THE BLOG
05/15/2012 05:51 pm ET Updated Jul 15, 2012

Student Loans and the Education Crisis

As anyone familiar with the subprime housing debacle will surely see that the current student loan crisis has a similar feeling about it. In fact, now that more careful statistical studies have been done, we are beginning to know the extent of the crisis. 70% of college graduates carry debt load, and the average amount owed topped $25,000 last year. Education debt is greater than credit card debt and car loan debt in America.

In 2007-2008, just before the great crash, lenders provided 17 billion dollars for student loans, an increase of over 500% from the previous decade. What this means is that millions of Americans with college degrees are now indentured servants, bound to their masters for twenty years to a lifetime before they can take on more debt to buy a home or car. We used to say America is Opportunity. Now we say America is Debt.

A slew of new books, like Andrew Delbanco's College, argue passionately for the survival of the residential college experience for our young people, but the reality of affording such an experience pleads for reform and fundamental change. Anthony Grafton's review of College puts the matter succinctly when he says "...a shake-up is coming, and possibly something more dramatic."

Speaking of dramatic, certainly one of the answers is online education: cheaper, more practical and widely available. Even the most prestigious are in the game: Harvard and MIT recently announced their free course offerings over the internet. MIT's "Circuits and Electronics" enrolled 120,000 students, 10,000 of whom passed the first exam.

I currently teach an online Masters degree course in philosophy, a course monitored by the Distance Learning and Education Council, which approves and monitors online education for over 200,000 students nationally. The DETC is a non-profit agency which monitors online programs to insure high standards, and their monitoring is more rigorous than what counts for supervision for courses given on campus.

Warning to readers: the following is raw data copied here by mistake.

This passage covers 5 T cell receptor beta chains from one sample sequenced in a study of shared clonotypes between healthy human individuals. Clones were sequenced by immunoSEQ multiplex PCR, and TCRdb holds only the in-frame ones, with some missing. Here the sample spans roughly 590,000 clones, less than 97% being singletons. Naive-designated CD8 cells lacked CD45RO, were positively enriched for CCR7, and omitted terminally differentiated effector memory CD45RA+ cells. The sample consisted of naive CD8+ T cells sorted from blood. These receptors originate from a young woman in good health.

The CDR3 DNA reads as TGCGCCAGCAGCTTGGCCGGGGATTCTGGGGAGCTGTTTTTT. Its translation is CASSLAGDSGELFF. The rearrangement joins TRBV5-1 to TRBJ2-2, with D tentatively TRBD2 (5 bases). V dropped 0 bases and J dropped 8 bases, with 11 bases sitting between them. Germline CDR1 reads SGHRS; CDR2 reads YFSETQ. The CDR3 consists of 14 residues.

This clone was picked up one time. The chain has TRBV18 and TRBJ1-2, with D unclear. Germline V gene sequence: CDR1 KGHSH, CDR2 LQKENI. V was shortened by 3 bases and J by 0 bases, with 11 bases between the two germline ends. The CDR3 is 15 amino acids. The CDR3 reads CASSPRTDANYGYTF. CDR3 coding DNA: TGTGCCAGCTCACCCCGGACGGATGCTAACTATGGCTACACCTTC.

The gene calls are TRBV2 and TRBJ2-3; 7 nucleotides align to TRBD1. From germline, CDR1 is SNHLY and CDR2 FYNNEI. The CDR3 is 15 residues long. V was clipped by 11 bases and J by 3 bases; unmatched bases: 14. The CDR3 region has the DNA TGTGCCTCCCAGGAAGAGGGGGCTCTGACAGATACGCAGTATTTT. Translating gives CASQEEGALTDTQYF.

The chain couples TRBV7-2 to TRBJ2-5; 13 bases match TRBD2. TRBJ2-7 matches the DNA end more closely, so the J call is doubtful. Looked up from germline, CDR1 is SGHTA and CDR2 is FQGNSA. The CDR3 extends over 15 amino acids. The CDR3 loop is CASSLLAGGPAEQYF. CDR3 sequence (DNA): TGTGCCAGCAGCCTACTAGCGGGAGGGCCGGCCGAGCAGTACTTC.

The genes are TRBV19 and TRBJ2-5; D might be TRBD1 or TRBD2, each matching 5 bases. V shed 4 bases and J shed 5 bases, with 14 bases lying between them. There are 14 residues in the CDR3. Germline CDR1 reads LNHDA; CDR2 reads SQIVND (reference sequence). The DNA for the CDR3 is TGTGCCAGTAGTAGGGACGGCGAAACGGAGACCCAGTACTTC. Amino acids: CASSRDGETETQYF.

Those who support the residential college experience argue against distance learning on the grounds that students need to leave home and have the experience of peer interaction, personal freedom, and time to discover who they are as young adults. All true, but the cost of such an experience and the debt incurred negates the value of that experience.

For starters, one innovation may well be to cut the cost in half and support two-year residential programs with two years of distance learning. After all, students now in residence spend an inordinate amount of time online in their expensive dorms. Why not do more at home or in the library or coffee shop? Students can also hold down jobs to help pay for the residential experience.

The reality is that America is not going to return to the "good old days," and we need to be creative, innovative and practical, especially in our responsibility to give the next generation a shot at preparing for a future that will severely challenge their knowledge and skills. Saddled with huge debt they won't have a chance.